Background: The benefits of reducing blood pressure on the risks of major cardiovascular disease are well established, but uncertainty remains about the comparative effects of different blood-pressure-lowering regimens. We aimed to estimate effects of strategies based on different drug classes (angiotensin-converting-enzyme [ACE] inhibitors, calcium antagonists, angiotensin-receptor blockers [ARBs], and diuretics or beta blockers) or those targeting different blood pressure goals, on the risks of major cardiovascular events and death.
Methods: We did seven sets of prospectively-designed overviews with data from 29 randomised trials (n=162341). The trial eligibility criteria, primary outcomes, and main hypotheses were specified before the result of any contributing trial was known.
Findings: In placebo-controlled trials the relative risks of total major cardiovascular events were reduced by regimens based on ACE inhibitors (22%; 95% CI 17-27) or calcium antagonists (18%; 5-29). Greater risk reductions were produced by regimens that targeted lower blood pressure goals (15%; 5-24). ARB-based regimens reduced the risks of total major cardiovascular events (10%; 4-17) compared with control regimens. There were no significant differences in total major cardiovascular events between regimens based on ACE inhibitors, calcium antagonists, or diuretics or beta blockers, although ACE-inhibitor-based regimens reduced blood pressure less. There was evidence of some differences between active regimens in their effects on cause-specific outcomes. For every outcome other than heart failure, the difference between randomised groups in achieved blood pressure reduction was directly related to the observed difference in risk.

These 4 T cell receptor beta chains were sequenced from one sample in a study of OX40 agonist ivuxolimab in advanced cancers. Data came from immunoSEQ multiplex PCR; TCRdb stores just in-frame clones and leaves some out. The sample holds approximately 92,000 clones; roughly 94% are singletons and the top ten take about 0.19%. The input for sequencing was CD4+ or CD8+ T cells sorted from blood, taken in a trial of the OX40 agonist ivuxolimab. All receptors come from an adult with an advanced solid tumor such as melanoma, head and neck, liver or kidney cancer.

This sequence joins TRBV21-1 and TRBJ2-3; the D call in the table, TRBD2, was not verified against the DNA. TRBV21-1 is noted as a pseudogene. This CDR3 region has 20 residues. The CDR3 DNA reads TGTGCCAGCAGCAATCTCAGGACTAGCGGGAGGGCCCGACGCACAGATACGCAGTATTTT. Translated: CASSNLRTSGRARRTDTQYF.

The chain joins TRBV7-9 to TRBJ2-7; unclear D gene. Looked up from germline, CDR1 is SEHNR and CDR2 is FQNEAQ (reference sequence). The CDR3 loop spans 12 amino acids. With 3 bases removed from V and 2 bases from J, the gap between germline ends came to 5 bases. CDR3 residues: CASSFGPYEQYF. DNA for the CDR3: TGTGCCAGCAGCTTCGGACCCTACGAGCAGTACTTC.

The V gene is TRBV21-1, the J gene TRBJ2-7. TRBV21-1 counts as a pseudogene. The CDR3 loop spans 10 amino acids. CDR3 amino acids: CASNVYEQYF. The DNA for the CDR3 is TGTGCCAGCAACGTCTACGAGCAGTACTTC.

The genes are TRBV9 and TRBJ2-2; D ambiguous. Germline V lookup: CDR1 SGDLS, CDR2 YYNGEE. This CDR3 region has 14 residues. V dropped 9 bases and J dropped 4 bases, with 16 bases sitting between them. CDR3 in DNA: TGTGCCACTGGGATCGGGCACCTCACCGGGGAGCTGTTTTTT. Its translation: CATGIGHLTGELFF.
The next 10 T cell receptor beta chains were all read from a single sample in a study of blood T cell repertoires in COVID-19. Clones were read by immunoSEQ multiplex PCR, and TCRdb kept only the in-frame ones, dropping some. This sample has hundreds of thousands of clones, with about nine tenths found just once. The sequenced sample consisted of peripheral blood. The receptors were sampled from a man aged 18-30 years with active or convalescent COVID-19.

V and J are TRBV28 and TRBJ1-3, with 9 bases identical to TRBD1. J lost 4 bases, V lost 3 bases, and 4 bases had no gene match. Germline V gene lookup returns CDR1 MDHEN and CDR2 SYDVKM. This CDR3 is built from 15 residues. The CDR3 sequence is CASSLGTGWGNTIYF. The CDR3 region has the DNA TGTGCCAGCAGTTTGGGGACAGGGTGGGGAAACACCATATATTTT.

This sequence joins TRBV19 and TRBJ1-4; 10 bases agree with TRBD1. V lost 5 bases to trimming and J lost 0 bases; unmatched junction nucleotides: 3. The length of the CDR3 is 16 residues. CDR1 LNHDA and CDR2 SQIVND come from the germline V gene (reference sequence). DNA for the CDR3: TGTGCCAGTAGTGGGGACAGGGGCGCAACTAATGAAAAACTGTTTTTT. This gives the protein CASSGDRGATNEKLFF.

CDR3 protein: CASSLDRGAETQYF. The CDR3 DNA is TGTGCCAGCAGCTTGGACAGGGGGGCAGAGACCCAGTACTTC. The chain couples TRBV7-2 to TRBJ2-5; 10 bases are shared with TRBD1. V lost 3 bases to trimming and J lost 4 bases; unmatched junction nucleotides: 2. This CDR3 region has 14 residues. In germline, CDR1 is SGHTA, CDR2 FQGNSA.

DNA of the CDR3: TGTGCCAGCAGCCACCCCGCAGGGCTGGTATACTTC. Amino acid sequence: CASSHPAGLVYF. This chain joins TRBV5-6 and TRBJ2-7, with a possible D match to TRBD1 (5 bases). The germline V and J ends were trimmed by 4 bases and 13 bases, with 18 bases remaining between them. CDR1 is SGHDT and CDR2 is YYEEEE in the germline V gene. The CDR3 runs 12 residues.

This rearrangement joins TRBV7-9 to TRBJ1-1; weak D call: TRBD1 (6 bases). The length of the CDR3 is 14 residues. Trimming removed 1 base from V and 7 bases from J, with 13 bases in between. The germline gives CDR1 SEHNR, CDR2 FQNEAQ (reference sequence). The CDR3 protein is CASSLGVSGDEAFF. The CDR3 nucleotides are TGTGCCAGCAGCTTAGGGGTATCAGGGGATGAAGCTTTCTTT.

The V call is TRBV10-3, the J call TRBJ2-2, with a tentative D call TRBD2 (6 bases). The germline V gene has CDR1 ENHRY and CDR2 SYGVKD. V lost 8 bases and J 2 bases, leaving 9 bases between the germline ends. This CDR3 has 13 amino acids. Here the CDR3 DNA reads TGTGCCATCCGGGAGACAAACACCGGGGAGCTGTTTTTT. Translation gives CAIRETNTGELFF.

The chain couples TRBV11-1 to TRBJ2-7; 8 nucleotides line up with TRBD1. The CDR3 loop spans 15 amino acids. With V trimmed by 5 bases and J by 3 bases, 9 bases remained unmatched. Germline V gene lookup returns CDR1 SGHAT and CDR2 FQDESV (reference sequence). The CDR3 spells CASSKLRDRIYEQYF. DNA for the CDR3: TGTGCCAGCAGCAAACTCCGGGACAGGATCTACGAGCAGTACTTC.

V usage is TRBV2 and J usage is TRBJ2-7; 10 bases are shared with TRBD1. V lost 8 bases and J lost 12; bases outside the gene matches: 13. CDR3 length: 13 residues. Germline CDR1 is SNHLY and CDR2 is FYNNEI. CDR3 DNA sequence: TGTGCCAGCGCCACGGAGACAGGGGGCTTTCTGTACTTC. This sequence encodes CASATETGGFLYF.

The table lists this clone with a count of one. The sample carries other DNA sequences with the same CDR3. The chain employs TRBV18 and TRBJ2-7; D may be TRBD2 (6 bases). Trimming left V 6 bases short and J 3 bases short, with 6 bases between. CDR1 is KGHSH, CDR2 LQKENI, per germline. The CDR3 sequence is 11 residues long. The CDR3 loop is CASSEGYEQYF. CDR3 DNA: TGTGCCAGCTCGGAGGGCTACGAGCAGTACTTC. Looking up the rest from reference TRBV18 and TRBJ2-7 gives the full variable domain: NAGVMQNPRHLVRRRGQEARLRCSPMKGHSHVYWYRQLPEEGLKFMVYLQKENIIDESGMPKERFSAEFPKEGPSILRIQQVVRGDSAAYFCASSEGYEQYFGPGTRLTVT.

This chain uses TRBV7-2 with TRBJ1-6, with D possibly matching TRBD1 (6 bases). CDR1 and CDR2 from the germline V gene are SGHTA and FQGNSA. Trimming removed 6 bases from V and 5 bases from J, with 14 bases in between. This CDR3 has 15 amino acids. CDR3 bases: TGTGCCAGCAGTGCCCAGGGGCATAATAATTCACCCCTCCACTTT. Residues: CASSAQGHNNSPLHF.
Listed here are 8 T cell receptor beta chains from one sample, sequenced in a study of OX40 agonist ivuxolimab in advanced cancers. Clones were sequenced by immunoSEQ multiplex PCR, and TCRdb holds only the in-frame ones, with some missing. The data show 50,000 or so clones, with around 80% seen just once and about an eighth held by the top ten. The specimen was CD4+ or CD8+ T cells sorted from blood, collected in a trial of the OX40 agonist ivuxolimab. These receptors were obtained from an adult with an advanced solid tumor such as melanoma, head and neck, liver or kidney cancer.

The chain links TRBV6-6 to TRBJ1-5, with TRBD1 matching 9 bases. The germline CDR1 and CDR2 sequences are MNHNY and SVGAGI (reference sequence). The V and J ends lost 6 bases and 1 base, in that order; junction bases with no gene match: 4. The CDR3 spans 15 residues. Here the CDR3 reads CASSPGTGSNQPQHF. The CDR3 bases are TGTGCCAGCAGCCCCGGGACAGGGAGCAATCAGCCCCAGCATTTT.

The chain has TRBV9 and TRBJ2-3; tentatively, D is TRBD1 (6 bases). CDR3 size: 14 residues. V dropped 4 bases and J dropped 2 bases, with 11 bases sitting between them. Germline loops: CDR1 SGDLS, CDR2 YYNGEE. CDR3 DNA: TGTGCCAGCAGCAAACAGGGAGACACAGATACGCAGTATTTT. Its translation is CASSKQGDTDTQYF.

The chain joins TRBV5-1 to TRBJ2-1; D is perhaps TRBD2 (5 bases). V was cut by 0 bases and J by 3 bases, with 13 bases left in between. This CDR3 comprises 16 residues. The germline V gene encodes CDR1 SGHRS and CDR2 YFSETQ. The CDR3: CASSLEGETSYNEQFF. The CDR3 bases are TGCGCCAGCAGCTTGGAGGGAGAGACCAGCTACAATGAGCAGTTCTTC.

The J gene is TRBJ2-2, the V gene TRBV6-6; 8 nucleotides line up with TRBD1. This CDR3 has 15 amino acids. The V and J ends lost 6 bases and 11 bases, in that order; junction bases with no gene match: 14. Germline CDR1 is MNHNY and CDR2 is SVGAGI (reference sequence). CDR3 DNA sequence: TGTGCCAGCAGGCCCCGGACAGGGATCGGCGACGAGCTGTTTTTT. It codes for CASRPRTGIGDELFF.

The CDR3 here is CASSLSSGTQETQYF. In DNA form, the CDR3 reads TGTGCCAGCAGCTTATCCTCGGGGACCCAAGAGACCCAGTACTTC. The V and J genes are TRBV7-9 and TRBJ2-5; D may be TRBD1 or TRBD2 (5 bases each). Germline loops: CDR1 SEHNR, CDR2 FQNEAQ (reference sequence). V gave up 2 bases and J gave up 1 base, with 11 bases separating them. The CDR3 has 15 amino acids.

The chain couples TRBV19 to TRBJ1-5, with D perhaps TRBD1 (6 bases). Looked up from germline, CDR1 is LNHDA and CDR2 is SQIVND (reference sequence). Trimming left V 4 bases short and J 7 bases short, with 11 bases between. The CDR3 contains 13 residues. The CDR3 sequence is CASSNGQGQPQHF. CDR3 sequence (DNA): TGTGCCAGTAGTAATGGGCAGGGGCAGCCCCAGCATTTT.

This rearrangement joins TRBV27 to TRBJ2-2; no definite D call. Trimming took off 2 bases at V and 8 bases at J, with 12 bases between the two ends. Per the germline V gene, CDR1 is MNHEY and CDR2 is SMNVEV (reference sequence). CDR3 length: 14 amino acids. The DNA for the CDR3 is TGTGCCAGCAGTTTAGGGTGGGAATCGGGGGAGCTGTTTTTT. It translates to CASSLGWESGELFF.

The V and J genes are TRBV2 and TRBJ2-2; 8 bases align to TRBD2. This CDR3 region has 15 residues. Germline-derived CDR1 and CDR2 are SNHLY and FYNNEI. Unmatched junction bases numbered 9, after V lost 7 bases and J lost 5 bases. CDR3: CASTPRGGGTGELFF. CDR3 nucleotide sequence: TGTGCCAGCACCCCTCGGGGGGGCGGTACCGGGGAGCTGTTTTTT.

Interpretation: Treatment with any commonly-used regimen reduces the risk of total major cardiovascular events, and larger reductions in blood pressure produce larger reductions in risk.